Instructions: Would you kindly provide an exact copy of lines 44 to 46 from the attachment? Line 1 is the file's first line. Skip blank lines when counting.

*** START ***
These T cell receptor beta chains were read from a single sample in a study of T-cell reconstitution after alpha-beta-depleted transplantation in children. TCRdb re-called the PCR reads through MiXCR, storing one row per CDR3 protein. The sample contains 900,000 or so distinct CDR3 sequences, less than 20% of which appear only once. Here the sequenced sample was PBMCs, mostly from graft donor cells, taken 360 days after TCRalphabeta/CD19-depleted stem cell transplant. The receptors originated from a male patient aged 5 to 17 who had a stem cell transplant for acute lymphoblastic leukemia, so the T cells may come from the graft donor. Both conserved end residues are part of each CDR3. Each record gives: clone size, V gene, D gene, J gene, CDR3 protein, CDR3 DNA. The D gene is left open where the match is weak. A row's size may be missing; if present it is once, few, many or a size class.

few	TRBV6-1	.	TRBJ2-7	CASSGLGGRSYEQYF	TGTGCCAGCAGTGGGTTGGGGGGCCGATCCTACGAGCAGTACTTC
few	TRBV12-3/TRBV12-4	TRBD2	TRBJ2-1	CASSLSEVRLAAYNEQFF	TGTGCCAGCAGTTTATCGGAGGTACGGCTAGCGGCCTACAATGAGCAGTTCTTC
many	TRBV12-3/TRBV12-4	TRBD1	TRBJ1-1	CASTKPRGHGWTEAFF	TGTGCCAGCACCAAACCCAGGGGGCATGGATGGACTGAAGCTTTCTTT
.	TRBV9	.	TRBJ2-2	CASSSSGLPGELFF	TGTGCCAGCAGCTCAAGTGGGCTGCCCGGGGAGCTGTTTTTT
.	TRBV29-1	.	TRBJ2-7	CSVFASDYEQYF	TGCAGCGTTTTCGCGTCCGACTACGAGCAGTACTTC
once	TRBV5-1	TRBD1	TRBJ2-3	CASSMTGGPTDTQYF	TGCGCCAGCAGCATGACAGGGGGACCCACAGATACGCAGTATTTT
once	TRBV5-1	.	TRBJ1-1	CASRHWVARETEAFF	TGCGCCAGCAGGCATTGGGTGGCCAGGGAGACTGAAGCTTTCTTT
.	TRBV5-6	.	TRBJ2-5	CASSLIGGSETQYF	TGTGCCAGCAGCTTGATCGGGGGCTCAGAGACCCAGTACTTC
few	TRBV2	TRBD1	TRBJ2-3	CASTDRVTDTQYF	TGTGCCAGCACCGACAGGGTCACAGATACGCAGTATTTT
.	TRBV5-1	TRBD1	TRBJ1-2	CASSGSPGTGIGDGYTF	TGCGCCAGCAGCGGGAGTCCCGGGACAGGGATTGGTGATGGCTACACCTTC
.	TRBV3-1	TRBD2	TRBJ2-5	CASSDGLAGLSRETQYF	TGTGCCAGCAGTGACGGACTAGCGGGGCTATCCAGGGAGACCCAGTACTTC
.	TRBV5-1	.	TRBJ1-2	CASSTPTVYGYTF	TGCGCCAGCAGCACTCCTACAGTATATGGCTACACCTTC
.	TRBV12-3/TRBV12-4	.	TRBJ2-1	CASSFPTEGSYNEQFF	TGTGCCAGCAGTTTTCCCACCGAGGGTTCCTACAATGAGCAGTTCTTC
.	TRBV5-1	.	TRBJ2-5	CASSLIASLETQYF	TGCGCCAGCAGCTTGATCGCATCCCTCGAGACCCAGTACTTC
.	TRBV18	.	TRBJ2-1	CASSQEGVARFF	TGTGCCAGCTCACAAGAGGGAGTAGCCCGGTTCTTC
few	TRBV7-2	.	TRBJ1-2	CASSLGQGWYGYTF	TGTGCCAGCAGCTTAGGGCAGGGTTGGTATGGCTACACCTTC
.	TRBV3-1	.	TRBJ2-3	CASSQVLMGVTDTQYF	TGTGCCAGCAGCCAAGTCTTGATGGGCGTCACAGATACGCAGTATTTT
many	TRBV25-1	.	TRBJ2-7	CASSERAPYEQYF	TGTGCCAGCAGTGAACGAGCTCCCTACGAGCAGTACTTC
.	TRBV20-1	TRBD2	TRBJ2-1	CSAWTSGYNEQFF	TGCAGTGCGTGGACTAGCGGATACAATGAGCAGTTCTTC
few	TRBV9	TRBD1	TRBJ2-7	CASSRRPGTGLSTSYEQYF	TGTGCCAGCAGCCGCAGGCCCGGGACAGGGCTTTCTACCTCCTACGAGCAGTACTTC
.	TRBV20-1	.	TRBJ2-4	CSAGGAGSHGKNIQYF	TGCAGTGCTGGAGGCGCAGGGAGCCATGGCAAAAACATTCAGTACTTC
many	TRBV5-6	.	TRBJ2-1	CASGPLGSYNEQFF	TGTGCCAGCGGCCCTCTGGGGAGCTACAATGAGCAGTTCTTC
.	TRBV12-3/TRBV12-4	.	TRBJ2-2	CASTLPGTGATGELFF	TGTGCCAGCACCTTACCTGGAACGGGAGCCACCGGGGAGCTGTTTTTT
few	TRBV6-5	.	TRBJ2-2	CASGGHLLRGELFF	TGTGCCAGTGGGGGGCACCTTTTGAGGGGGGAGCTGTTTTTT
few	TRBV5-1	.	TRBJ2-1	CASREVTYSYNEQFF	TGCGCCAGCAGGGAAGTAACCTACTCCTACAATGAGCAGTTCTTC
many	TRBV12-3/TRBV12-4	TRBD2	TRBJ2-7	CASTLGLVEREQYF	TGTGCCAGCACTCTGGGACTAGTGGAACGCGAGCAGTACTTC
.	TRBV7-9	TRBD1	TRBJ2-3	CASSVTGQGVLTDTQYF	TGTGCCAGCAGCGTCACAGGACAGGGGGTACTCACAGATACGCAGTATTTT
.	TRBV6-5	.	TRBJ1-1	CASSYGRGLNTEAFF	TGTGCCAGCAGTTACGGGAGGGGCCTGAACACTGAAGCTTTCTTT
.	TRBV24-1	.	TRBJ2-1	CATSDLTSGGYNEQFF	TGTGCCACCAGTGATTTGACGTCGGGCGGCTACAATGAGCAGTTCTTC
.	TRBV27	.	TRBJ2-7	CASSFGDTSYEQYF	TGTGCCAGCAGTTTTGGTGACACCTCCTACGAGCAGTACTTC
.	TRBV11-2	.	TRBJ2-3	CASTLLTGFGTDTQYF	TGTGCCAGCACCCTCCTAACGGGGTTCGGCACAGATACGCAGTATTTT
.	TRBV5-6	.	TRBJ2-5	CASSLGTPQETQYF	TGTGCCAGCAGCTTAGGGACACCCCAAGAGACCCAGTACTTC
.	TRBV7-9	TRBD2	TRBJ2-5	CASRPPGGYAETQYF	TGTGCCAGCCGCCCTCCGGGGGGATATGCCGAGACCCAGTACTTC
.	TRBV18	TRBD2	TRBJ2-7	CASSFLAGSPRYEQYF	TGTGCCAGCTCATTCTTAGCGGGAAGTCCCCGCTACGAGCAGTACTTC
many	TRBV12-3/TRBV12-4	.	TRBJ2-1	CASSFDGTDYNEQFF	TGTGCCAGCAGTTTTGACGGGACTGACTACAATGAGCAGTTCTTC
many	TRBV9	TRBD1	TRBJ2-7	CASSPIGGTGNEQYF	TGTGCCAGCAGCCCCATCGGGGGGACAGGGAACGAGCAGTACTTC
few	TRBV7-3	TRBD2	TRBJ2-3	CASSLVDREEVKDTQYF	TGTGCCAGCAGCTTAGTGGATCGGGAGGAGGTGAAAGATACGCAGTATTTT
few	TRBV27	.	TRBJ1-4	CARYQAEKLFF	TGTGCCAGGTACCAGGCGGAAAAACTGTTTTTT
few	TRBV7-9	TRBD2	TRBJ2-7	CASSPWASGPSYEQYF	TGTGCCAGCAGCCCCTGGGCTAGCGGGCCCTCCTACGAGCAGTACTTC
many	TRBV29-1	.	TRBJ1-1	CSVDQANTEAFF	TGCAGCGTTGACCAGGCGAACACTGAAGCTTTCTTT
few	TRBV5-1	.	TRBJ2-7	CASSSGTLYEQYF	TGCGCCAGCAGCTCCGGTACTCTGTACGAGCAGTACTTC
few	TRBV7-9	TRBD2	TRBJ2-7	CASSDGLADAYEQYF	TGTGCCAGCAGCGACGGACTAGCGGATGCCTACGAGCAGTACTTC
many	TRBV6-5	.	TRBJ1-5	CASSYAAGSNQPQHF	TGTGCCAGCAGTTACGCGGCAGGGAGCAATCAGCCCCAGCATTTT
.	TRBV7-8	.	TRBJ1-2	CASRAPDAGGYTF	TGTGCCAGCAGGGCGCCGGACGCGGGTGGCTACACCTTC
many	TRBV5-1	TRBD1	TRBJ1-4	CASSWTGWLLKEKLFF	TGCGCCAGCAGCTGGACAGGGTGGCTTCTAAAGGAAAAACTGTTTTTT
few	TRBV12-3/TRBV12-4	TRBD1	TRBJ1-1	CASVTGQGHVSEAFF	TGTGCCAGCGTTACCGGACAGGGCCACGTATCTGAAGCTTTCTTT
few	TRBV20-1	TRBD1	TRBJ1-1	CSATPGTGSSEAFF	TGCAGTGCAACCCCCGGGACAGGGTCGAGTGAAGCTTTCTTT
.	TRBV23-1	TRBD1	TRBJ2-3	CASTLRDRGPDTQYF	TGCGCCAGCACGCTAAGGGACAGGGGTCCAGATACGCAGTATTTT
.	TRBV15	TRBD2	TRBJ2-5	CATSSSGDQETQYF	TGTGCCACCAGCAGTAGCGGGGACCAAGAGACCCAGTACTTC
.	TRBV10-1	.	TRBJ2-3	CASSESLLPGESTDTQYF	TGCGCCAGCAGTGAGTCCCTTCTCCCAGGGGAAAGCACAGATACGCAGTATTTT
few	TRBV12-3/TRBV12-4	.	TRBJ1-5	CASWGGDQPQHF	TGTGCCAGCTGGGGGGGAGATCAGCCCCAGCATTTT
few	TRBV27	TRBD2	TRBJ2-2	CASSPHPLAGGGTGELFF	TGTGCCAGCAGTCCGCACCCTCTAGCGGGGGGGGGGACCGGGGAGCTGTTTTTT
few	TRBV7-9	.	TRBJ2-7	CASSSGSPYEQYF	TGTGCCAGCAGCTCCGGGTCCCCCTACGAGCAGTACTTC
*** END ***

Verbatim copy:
many	TRBV6-5	.	TRBJ1-5	CASSYAAGSNQPQHF	TGTGCCAGCAGTTACGCGGCAGGGAGCAATCAGCCCCAGCATTTT
.	TRBV7-8	.	TRBJ1-2	CASRAPDAGGYTF	TGTGCCAGCAGGGCGCCGGACGCGGGTGGCTACACCTTC
many	TRBV5-1	TRBD1	TRBJ1-4	CASSWTGWLLKEKLFF	TGCGCCAGCAGCTGGACAGGGTGGCTTCTAAAGGAAAAACTGTTTTTT